Los Angeles Mayor Antonio Villaraigosa vowed Oct. 20 to keep film and television production in the city by waiving fees and offering a tax incentive.


LOS ANGELES (The Hollywood Reporter) -- Los Angeles Mayor Antonio Villaraigosa vowed Oct. 20 to keep film and television production in the city by waiving fees and offering a tax incentive.

Villaraigosa immediately moved to lift all fees for filming at the downtown City Hall and regional city halls in Van Nuys, South Los Angeles, West Los Angeles and San Pedro.

The mayor hopes to eliminate production fees for all city-owned properties as well as fund an incentive similar to one offered by New York City.

"This is the creative and entertainment capital of the world, and you're going to see a very aggressive effort on our part to promote it and also to provide incentives around keeping production here in Los Angeles," Villaraigosa said at a weekly press briefing.

No dollar figure was attached to the incentive, nor was there a discussion of the timetable.

The loss of production fees was described as negligible, especially given the financial benefit that productions bring to the area. A feature film generates $150,000-$200,000 in economic impact each day, while a television series sustains about 180 jobs.

"The film industry is pivotal to the city's economy," Villaraigosa said. "We need to keep these jobs here so our economy can prosper."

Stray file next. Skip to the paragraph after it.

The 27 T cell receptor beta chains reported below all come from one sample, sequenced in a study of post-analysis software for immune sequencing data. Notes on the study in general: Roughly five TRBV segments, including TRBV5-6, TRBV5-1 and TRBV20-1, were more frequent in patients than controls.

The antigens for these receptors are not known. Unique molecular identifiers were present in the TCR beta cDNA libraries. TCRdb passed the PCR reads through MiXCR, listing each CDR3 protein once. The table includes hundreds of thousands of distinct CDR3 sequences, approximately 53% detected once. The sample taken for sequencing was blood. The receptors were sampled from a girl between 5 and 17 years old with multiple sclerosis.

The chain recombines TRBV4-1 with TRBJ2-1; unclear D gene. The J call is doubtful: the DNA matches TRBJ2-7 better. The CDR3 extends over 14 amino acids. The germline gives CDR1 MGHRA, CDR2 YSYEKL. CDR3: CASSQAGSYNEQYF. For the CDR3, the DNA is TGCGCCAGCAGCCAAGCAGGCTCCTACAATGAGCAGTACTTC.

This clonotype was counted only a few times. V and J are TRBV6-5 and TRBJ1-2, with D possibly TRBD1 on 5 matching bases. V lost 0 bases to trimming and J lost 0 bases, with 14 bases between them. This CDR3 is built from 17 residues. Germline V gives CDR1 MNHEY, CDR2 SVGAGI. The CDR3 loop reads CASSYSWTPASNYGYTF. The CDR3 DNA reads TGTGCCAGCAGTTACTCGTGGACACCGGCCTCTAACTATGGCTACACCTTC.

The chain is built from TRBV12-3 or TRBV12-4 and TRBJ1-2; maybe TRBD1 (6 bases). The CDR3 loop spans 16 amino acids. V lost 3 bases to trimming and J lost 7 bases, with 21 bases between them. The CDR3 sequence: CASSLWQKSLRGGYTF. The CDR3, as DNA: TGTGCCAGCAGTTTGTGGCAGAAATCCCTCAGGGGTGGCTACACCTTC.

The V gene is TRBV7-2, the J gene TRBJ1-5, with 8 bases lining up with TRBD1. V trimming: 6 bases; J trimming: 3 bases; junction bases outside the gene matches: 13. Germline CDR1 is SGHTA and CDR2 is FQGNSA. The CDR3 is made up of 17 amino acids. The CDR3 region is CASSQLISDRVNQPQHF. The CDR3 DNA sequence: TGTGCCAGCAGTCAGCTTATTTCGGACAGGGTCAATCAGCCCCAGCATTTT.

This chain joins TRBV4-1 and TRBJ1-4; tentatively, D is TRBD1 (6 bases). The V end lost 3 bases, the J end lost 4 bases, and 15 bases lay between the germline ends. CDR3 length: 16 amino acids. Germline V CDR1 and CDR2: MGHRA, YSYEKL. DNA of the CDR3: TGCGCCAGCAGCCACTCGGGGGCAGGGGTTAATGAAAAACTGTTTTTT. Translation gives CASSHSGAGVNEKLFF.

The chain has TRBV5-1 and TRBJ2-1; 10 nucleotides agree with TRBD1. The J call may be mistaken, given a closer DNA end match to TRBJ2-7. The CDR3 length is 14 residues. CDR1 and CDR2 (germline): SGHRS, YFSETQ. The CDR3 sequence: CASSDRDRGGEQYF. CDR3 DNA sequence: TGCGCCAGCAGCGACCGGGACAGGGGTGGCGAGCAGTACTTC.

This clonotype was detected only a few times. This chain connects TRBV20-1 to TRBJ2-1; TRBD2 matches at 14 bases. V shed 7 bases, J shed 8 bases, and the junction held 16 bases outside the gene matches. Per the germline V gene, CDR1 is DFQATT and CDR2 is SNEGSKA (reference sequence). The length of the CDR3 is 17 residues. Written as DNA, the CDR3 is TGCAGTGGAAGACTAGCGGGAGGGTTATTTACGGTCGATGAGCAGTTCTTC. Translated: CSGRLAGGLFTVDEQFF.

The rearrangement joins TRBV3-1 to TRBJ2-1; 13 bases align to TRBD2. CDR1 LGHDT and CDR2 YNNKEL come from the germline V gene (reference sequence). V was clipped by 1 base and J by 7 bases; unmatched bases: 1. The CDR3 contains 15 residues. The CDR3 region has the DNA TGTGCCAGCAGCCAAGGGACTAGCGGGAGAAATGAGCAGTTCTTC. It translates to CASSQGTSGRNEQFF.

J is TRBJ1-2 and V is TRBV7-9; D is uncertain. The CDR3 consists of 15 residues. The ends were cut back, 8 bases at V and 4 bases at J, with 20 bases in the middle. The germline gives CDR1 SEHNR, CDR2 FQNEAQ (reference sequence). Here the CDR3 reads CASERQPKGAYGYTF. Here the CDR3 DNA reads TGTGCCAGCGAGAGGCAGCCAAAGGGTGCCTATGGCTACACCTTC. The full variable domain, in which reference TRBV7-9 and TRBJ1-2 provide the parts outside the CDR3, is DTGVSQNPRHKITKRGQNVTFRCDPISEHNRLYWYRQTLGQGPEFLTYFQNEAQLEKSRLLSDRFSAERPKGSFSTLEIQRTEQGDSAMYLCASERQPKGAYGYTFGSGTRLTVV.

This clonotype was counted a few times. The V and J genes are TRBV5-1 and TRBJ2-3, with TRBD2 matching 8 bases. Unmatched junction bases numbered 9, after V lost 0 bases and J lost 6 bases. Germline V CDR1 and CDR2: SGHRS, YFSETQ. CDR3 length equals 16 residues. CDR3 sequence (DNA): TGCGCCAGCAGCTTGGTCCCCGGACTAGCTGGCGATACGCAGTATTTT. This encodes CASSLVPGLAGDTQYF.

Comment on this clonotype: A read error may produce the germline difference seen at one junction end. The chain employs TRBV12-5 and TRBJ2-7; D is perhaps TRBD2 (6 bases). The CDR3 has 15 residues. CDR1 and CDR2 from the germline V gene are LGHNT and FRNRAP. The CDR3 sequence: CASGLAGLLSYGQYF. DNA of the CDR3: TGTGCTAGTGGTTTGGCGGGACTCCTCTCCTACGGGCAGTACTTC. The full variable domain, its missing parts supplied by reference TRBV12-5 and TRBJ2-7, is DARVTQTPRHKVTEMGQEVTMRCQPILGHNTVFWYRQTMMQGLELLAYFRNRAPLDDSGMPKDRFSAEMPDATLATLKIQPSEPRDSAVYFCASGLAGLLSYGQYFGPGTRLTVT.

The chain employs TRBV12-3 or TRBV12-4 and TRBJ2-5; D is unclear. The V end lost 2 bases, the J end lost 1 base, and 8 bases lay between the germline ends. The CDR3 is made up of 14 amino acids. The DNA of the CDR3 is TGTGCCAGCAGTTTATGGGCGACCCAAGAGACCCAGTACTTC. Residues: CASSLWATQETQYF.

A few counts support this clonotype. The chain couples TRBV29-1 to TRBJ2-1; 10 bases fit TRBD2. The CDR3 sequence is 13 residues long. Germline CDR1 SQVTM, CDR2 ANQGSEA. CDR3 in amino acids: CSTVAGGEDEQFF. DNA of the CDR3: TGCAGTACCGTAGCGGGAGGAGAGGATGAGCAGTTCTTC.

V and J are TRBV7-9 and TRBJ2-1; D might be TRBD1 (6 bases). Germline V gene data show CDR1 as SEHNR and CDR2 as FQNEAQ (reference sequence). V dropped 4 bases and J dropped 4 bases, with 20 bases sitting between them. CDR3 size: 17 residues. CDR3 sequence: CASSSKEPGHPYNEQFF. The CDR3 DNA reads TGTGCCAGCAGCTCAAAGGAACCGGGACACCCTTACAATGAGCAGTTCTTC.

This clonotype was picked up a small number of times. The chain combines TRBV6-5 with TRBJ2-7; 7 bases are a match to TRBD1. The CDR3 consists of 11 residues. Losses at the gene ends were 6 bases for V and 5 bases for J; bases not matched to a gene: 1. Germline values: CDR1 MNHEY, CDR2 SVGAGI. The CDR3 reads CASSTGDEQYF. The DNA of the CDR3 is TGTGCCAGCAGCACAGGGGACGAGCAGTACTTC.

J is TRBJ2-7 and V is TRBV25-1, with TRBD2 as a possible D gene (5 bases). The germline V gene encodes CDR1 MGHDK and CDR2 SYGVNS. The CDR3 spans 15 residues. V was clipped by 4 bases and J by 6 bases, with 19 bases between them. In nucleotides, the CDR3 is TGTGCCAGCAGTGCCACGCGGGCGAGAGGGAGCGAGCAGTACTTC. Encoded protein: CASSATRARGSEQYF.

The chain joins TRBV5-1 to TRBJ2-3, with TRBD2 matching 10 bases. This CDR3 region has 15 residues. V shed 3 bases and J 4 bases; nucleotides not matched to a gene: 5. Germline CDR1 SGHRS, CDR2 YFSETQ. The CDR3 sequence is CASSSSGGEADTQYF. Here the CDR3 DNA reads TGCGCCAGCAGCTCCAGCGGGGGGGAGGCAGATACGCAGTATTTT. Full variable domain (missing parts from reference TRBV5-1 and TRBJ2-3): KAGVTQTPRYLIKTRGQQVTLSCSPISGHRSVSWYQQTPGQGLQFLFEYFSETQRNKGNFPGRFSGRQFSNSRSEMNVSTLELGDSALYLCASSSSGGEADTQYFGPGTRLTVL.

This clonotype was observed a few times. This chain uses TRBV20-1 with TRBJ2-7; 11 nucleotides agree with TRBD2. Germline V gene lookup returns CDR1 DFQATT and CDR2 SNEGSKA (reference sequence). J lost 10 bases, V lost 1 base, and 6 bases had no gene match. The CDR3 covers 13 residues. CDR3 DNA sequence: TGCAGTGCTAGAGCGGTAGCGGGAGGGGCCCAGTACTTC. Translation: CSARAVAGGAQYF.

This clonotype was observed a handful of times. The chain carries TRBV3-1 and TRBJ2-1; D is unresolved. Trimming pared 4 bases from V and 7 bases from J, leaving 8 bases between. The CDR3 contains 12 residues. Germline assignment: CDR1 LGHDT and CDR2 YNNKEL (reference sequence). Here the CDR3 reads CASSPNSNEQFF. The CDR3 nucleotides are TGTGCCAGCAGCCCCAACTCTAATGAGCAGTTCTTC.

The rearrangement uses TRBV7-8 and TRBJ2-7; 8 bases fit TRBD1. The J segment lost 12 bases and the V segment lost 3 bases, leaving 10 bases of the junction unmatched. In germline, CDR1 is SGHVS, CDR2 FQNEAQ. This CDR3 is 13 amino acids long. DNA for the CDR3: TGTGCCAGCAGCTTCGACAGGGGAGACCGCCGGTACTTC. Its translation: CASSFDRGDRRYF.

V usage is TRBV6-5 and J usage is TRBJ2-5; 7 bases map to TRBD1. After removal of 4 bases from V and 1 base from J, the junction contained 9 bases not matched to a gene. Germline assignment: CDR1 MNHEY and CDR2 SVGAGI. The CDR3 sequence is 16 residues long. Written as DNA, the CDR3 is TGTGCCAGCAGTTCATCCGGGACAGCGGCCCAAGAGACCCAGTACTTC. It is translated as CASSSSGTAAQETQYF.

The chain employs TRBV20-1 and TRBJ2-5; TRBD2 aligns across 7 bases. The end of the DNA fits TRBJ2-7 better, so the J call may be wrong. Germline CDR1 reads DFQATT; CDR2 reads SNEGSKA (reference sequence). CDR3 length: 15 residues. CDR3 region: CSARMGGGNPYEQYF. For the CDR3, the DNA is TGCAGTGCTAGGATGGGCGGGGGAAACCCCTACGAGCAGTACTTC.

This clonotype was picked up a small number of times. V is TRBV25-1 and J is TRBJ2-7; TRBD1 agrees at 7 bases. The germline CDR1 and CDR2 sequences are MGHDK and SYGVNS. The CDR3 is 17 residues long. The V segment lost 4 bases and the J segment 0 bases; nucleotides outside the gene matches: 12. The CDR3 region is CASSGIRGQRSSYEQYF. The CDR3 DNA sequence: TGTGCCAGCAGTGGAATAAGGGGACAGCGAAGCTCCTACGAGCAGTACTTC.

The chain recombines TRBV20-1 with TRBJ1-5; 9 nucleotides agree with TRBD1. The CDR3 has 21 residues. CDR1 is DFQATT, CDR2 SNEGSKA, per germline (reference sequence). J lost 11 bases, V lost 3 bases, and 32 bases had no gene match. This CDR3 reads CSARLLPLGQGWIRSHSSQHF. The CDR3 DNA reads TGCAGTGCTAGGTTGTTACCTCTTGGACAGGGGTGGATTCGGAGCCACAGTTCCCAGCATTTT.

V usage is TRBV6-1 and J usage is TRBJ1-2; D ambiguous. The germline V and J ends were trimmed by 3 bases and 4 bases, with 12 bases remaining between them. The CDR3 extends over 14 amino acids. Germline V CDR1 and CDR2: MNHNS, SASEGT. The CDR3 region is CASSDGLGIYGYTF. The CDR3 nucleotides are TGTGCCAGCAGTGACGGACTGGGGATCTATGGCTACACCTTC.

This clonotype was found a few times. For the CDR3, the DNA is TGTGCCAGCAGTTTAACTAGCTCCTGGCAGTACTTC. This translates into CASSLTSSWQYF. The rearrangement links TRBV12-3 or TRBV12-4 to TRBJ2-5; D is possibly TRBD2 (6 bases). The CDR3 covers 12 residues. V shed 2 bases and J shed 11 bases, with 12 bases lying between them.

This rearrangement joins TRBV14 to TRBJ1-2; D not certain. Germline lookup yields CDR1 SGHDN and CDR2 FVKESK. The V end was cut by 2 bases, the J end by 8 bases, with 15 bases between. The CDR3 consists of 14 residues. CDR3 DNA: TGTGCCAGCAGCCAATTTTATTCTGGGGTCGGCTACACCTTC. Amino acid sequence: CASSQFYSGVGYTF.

In discussing the proposed incentive, Villaraigosa alluded to New York's 5% tax credit and the generous breaks that states such as New York, New Mexico and Louisiana are offering in a bid to attract production dollars.

New York City's incentive provides tax credits of up to $12.5 million per calendar year for below-the-line costs. It is intended to complement New York state's 10% production tax credit.

Villaraigosa also reaffirmed his support for a California bill that would have provided a 12% refundable credit. That incentive, worth as much as $100 million, was unable to generate sufficient support in Sacramento, leading its sponsors and Gov. Arnold Schwarzenegger to withdraw it in September in favor of another try early next year.

Film, TV and commercial production contributes more than $25 billion to the Los Angeles area economy each year, according to the mayor's office.

"[Villaraigosa's] commitment to help create jobs in Southern California and keep California competitive by providing opportunities for the movie industry that rival those of other regions around the world is commendable," Motion Picture Assn. of America chairman/CEO Dan Glickman said.